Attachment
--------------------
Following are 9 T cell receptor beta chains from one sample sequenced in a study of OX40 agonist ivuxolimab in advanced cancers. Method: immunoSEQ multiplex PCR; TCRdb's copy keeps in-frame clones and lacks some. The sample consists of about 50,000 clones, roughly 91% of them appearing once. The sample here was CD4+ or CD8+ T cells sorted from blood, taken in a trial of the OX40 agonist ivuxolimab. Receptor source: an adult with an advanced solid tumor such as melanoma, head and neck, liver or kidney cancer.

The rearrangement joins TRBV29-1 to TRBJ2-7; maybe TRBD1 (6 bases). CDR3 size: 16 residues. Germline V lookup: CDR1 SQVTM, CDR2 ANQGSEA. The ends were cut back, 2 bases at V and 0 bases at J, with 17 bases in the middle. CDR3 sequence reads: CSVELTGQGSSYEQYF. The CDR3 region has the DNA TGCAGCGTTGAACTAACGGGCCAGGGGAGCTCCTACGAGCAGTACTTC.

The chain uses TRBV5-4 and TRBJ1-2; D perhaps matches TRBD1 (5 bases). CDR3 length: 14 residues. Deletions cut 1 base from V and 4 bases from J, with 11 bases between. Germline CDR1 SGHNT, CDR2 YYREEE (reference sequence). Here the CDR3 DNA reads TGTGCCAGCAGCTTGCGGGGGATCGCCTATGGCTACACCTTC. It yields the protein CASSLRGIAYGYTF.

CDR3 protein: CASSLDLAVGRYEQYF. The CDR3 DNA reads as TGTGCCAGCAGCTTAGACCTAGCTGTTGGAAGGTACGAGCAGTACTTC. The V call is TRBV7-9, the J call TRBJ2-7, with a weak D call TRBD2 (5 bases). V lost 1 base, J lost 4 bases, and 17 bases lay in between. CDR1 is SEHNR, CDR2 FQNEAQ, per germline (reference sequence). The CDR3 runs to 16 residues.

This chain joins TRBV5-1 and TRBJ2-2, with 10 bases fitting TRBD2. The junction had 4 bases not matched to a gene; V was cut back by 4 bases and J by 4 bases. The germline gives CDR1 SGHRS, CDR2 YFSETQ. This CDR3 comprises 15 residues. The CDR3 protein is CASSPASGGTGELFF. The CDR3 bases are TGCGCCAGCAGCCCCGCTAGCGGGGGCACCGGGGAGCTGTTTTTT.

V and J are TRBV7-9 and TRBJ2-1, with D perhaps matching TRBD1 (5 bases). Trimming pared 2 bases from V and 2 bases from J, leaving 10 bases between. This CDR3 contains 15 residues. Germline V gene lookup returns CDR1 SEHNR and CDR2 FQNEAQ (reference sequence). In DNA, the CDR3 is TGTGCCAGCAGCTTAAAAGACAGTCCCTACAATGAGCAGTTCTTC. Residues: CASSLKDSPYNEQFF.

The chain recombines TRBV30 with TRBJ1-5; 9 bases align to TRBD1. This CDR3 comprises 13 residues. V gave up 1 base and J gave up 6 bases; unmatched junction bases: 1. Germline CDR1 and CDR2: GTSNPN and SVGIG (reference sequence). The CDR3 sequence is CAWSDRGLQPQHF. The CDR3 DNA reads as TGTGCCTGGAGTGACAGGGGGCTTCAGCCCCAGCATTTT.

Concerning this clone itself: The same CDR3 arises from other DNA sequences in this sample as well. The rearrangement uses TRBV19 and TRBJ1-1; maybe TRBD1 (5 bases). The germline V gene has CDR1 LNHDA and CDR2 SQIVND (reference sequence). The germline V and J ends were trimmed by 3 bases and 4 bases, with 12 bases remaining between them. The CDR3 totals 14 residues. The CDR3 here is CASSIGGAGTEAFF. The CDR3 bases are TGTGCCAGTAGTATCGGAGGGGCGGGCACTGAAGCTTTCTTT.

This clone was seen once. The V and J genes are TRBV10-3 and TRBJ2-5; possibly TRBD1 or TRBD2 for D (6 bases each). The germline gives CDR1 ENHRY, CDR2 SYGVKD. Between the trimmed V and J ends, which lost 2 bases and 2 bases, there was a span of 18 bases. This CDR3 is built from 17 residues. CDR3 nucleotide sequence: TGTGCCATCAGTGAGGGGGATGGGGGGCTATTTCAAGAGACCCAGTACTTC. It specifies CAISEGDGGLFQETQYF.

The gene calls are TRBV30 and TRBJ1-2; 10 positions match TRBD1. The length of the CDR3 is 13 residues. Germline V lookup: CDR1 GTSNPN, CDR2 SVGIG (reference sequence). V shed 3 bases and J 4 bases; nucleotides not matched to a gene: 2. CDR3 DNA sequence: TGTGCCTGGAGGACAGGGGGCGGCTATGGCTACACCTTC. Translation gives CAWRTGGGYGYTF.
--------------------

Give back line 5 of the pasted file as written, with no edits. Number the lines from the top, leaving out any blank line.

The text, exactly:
This chain joins TRBV5-1 and TRBJ2-2, with 10 bases fitting TRBD2. The junction had 4 bases not matched to a gene; V was cut back by 4 bases and J by 4 bases. The germline gives CDR1 SGHRS, CDR2 YFSETQ. This CDR3 comprises 15 residues. The CDR3 protein is CASSPASGGTGELFF. The CDR3 bases are TGCGCCAGCAGCCCCGCTAGCGGGGGCACCGGGGAGCTGTTTTTT.